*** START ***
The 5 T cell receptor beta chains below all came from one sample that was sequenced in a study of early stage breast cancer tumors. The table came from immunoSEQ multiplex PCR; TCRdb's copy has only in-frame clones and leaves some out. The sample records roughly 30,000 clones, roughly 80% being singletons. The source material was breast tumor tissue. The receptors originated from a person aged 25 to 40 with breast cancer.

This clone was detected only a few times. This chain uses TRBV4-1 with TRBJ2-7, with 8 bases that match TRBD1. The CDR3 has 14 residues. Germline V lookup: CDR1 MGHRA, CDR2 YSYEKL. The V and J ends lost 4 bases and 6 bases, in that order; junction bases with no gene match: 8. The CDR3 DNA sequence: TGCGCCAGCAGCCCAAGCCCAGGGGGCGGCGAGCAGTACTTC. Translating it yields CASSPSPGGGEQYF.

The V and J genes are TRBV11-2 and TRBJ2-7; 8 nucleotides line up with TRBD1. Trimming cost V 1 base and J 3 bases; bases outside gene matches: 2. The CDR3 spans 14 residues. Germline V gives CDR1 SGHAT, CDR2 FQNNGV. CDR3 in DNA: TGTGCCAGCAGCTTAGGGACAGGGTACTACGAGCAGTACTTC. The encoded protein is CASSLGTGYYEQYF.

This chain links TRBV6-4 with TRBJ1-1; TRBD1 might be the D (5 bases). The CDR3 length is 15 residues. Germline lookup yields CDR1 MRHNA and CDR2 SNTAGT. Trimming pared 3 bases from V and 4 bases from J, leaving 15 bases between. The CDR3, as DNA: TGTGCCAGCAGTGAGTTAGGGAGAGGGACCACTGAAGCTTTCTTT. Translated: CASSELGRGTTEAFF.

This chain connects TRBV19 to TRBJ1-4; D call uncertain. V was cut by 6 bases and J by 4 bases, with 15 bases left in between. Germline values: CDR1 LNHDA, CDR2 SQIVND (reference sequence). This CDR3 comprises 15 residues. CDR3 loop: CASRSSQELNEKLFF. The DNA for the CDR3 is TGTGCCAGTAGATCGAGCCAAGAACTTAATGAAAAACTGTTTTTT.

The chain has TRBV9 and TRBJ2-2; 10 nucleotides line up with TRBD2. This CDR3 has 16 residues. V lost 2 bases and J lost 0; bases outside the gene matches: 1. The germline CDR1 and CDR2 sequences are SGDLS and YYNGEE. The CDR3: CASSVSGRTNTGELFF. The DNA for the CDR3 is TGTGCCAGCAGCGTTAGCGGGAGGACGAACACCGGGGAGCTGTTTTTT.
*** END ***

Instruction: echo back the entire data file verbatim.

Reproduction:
The 5 T cell receptor beta chains below all came from one sample that was sequenced in a study of early stage breast cancer tumors. The table came from immunoSEQ multiplex PCR; TCRdb's copy has only in-frame clones and leaves some out. The sample records roughly 30,000 clones, roughly 80% being singletons. The source material was breast tumor tissue. The receptors originated from a person aged 25 to 40 with breast cancer.

This clone was detected only a few times. This chain uses TRBV4-1 with TRBJ2-7, with 8 bases that match TRBD1. The CDR3 has 14 residues. Germline V lookup: CDR1 MGHRA, CDR2 YSYEKL. The V and J ends lost 4 bases and 6 bases, in that order; junction bases with no gene match: 8. The CDR3 DNA sequence: TGCGCCAGCAGCCCAAGCCCAGGGGGCGGCGAGCAGTACTTC. Translating it yields CASSPSPGGGEQYF.

The V and J genes are TRBV11-2 and TRBJ2-7; 8 nucleotides line up with TRBD1. Trimming cost V 1 base and J 3 bases; bases outside gene matches: 2. The CDR3 spans 14 residues. Germline V gives CDR1 SGHAT, CDR2 FQNNGV. CDR3 in DNA: TGTGCCAGCAGCTTAGGGACAGGGTACTACGAGCAGTACTTC. The encoded protein is CASSLGTGYYEQYF.

This chain links TRBV6-4 with TRBJ1-1; TRBD1 might be the D (5 bases). The CDR3 length is 15 residues. Germline lookup yields CDR1 MRHNA and CDR2 SNTAGT. Trimming pared 3 bases from V and 4 bases from J, leaving 15 bases between. The CDR3, as DNA: TGTGCCAGCAGTGAGTTAGGGAGAGGGACCACTGAAGCTTTCTTT. Translated: CASSELGRGTTEAFF.

This chain connects TRBV19 to TRBJ1-4; D call uncertain. V was cut by 6 bases and J by 4 bases, with 15 bases left in between. Germline values: CDR1 LNHDA, CDR2 SQIVND (reference sequence). This CDR3 comprises 15 residues. CDR3 loop: CASRSSQELNEKLFF. The DNA for the CDR3 is TGTGCCAGTAGATCGAGCCAAGAACTTAATGAAAAACTGTTTTTT.

The chain has TRBV9 and TRBJ2-2; 10 nucleotides line up with TRBD2. This CDR3 has 16 residues. V lost 2 bases and J lost 0; bases outside the gene matches: 1. The germline CDR1 and CDR2 sequences are SGDLS and YYNGEE. The CDR3: CASSVSGRTNTGELFF. The DNA for the CDR3 is TGTGCCAGCAGCGTTAGCGGGAGGACGAACACCGGGGAGCTGTTTTTT.